We have seen the enemy and he is us. A couple of years ago it was clear to nearly everyone that the real estate markets were becoming overpriced for most Americans.
Well clear to nearly everyone except for the mortgage lenders who in a greed driven frenzy continued to push new loans as if the money they were lending wasn't theirs. It wasn't.
In June of 2006 Henry Paulson became Treasury Secretary
"The Secretary of the Treasury is the principal economic advisor to the President and plays a critical role in policy-making by bringing an economic and government financial policy perspective to issues facing the government. The Secretary is responsible for formulating and recommending domestic and international financial, economic, and tax policy, participating in the formulation of broad fiscal policies that have general significance for the economy, and managing the public debt. The Secretary oversees the activities of the Department in carrying out its major law enforcement responsibilities;..."Mr. Paulson had been an employee for Goldman Sachs until becoming Treasury Secretary. He is the consummate insider and assumed his responsibilities right at the time the real estate markets were reaching their peak.
It is highly unlikely Mr. Paulson was unaware of the extent of the risks to the US financial system presented by a real estate market at full boil, yet he did nothing.
Fast forward to September 2008, Mr. Paulson is now about as believable as his boss, the president. Throughout the development of the current fiscal crisis, Paulson has dragged his feet, avoiding any proactive response which might mitigate the growing problem.
The question I ask is why? Either he didn't anticipate the developing severity of the financial problem, or he didn't want to take an action which would be opposed by his cronies in the banking sector.
Whatever the answer, neither response gives me much confidence to "trust him" now for a fix to the problem.
What the Treasury Secretary is asking for is the power to take over the banks bad loans, no questions asked, "trust me"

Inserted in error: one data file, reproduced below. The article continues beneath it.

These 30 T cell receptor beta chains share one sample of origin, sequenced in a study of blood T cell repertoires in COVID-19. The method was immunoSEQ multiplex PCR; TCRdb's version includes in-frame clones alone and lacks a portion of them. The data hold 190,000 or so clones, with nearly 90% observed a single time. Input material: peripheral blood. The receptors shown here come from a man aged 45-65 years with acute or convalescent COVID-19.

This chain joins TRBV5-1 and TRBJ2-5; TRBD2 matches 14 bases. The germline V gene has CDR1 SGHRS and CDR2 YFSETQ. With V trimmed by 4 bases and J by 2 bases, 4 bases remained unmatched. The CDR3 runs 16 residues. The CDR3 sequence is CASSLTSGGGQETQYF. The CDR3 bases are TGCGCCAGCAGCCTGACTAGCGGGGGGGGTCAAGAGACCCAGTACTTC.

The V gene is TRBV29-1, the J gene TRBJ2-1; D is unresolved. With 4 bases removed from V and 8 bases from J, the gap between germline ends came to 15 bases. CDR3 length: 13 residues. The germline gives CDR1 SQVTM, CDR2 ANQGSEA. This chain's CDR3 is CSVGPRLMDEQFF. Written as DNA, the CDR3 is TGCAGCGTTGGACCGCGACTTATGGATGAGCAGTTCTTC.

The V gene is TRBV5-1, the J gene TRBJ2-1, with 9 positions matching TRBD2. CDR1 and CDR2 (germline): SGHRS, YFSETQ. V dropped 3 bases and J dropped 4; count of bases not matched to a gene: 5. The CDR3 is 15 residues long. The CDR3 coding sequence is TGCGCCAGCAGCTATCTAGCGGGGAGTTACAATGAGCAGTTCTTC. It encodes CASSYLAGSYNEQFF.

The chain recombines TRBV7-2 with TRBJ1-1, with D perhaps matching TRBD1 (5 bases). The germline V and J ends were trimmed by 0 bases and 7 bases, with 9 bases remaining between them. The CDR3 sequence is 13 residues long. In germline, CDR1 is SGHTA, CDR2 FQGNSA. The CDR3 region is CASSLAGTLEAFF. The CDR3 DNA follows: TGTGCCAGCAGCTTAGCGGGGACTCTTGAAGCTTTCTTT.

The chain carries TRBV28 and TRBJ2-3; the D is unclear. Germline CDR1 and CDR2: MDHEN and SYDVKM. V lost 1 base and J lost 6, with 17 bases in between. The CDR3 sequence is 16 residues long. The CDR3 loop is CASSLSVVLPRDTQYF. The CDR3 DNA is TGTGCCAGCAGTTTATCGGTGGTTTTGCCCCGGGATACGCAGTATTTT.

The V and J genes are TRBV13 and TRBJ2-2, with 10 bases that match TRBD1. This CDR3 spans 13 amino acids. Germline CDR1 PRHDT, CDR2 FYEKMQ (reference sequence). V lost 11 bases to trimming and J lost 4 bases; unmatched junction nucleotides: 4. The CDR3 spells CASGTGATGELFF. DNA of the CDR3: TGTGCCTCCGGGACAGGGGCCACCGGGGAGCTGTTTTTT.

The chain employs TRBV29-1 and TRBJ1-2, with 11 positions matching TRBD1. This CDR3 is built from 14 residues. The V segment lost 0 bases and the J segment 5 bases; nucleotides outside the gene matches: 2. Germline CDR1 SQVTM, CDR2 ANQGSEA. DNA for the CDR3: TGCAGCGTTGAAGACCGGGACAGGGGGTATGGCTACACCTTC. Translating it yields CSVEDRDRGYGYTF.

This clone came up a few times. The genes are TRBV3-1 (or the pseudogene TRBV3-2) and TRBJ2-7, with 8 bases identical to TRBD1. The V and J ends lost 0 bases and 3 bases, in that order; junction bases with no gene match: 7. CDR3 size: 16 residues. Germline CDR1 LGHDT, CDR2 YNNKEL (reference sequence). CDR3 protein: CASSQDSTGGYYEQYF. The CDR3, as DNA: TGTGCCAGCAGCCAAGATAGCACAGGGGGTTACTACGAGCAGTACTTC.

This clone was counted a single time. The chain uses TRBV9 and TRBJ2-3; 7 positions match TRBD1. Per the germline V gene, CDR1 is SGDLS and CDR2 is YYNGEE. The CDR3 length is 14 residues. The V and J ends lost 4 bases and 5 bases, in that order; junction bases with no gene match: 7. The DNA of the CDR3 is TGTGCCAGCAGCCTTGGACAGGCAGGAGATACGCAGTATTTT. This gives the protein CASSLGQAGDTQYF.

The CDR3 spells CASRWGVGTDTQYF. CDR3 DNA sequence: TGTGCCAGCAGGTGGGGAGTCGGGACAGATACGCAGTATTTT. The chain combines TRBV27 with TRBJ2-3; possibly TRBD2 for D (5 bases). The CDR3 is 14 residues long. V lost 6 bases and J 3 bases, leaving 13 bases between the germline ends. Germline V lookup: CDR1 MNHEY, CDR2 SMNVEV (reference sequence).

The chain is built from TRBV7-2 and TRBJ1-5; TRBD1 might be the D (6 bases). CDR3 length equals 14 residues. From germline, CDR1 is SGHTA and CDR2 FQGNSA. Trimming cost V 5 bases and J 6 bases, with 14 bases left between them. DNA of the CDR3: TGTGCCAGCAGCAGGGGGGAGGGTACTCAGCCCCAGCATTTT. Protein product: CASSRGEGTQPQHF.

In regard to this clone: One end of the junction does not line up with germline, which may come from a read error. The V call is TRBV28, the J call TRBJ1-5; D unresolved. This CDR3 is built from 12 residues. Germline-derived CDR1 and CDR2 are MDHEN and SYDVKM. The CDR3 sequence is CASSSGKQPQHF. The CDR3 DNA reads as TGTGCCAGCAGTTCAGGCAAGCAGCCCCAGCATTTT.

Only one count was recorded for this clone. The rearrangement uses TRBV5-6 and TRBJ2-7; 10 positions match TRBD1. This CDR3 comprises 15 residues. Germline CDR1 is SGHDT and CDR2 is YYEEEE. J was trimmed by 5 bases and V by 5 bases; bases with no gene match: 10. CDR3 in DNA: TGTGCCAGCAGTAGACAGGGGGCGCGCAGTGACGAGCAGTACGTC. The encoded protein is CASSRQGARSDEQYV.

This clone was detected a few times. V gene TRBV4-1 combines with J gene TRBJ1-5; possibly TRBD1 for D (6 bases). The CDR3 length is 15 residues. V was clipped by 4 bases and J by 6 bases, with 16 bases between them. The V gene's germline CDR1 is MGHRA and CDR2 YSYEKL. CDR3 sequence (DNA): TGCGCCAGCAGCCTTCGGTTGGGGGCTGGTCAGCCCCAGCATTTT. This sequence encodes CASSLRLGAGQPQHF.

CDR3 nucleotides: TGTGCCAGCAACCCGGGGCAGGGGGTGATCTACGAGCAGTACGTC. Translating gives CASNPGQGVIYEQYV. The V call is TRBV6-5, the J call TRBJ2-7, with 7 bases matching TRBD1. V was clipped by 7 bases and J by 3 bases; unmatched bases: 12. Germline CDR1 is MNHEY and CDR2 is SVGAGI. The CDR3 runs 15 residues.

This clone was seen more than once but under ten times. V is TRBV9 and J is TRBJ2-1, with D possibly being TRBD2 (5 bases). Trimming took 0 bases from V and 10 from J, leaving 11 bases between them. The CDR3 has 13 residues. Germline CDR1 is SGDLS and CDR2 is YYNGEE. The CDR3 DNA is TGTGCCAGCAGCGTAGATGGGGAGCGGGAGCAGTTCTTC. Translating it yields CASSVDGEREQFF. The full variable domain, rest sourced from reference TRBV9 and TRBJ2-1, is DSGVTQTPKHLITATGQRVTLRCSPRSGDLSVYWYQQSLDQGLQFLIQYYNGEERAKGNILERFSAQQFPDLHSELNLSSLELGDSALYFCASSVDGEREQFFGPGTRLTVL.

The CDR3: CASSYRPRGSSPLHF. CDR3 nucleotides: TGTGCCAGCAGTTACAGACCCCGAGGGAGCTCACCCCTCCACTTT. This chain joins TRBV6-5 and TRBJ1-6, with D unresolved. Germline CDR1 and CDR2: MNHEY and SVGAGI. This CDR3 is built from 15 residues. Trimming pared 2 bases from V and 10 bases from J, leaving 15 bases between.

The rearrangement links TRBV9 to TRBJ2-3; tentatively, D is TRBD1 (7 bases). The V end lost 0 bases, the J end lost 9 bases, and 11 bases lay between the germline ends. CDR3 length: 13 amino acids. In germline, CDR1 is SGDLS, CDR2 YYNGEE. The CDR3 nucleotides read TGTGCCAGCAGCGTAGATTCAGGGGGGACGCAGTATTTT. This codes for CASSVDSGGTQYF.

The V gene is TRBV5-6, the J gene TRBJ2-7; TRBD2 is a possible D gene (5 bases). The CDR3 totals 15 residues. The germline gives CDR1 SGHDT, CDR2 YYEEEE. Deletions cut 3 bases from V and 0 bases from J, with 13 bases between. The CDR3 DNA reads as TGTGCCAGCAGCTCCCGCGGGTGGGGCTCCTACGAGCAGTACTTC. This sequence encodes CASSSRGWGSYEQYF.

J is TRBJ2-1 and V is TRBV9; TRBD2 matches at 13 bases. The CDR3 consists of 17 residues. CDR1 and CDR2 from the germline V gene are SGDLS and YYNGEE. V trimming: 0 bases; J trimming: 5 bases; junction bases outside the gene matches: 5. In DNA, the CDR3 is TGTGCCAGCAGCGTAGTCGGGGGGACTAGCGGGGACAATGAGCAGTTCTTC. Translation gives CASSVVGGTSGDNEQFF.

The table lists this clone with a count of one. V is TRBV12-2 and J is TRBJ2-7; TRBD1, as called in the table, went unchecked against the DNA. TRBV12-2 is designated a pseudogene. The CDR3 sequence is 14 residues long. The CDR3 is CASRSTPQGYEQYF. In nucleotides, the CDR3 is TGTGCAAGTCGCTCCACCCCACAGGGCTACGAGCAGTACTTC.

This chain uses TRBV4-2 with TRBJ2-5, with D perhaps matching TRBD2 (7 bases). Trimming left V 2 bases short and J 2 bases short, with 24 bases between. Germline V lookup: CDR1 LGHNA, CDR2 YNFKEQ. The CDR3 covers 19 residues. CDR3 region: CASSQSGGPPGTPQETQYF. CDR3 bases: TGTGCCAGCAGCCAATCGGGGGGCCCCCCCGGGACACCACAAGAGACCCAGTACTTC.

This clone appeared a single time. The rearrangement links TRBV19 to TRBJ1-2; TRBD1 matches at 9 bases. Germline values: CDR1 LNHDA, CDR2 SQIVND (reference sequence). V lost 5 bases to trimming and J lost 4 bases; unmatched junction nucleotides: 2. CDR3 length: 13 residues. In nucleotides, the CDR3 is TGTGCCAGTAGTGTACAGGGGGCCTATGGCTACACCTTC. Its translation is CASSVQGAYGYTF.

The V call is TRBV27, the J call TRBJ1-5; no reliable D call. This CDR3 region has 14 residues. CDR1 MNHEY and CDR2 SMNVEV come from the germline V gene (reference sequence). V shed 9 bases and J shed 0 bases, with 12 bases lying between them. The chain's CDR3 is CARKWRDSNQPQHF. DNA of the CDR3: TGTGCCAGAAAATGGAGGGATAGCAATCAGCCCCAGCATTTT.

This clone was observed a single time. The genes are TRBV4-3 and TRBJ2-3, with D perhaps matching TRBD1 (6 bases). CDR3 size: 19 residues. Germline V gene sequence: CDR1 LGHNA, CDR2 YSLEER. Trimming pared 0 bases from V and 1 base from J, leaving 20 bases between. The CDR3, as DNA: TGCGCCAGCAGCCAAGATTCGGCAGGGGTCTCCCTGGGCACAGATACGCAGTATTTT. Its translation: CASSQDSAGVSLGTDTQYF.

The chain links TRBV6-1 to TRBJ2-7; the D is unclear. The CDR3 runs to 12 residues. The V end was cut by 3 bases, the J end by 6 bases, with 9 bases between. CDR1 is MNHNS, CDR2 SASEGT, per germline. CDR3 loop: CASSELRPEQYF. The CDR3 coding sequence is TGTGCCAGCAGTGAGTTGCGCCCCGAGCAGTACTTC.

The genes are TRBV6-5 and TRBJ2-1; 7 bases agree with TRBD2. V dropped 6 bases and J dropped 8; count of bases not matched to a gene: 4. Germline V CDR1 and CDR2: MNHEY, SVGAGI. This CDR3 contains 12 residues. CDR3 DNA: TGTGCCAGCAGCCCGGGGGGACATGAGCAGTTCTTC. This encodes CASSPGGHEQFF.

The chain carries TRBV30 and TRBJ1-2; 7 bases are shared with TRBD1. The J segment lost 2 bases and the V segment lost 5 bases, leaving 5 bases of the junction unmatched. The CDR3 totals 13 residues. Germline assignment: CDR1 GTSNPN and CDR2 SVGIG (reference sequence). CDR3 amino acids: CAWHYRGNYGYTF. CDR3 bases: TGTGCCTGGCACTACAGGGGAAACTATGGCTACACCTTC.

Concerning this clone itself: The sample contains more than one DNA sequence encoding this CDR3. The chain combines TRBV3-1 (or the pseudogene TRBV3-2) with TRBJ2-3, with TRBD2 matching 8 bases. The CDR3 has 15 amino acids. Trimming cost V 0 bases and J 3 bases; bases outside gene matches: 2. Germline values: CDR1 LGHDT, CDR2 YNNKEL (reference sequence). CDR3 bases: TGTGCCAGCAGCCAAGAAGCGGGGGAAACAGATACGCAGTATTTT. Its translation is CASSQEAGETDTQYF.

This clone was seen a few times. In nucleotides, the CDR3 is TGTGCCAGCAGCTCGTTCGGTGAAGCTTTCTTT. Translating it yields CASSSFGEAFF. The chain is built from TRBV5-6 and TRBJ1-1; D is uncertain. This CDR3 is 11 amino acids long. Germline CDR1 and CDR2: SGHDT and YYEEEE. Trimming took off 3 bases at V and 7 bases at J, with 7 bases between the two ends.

Well I don't trust him in this rush to judgment for a solution to a problem which is both extremely complex technically and fundamentally simple.
At the core of the technical problems are the derivative instruments which by public acclamation, "nobody seems to understand". This is nothing more than misdirection, something the current administration is very good at. These are complex instruments, if a lending institution doesn't fully understand their implied risks they should have avoided using them.
The fundamental problem is simple, the lending institutions made bad loans on assets which were overvalued relative to what the borrower could pay. By making these unsound loans, the lenders acted as agents which helped cause the price inflation in the real estate market.
The Congress of the United States should not write a blank check for $700 Billion dollars from taxpayer funds.
Congress should take action like it is a USA Sovereign Wealth Fund
The problems can be solved by investing in this country but with the goal of making returns in excess of US Treasury Debt.
The failing lending institutions should be the ones who pay, their mistakes were fundamentally simple, so the solution should be fundamentally simple. It is time the lending institutions receive a referesher course in Capitalism.
1. The bad loans should be assigned an intrinsic value (IV) and a premium.
2. The IV + the premium = the face value, 100% of the loan value.
3. The IV = the marked to the market value at the time of the bailout.
The Treasury should negotiate in behalf of the US Taxpayers to purchase the loans for less than the face value, preferably the presently established market value.
If the negotiated price is greater than the market value, the Treasury should be issued preferred stock or debt from the lending institution at rates similar to those recieved layely by the Sovereign Wealth Funds.
The Treasury should seek board seats on the lending institution which receive financing and use their board votes to oversee executive payments and bonuses.
If all this seems onerous to the lending institutions too bad, if they do not want the financial help let them go bankrupt. No pain, no gain.
The USA Sovereign Wealth Fund should seek to make a profit for the American Taxpayer.
Experts See a Need for Punitive Action in Bailout by Peter Goodman for the NY Times.
Cash for Trash by Paul Krugman for the NY Times.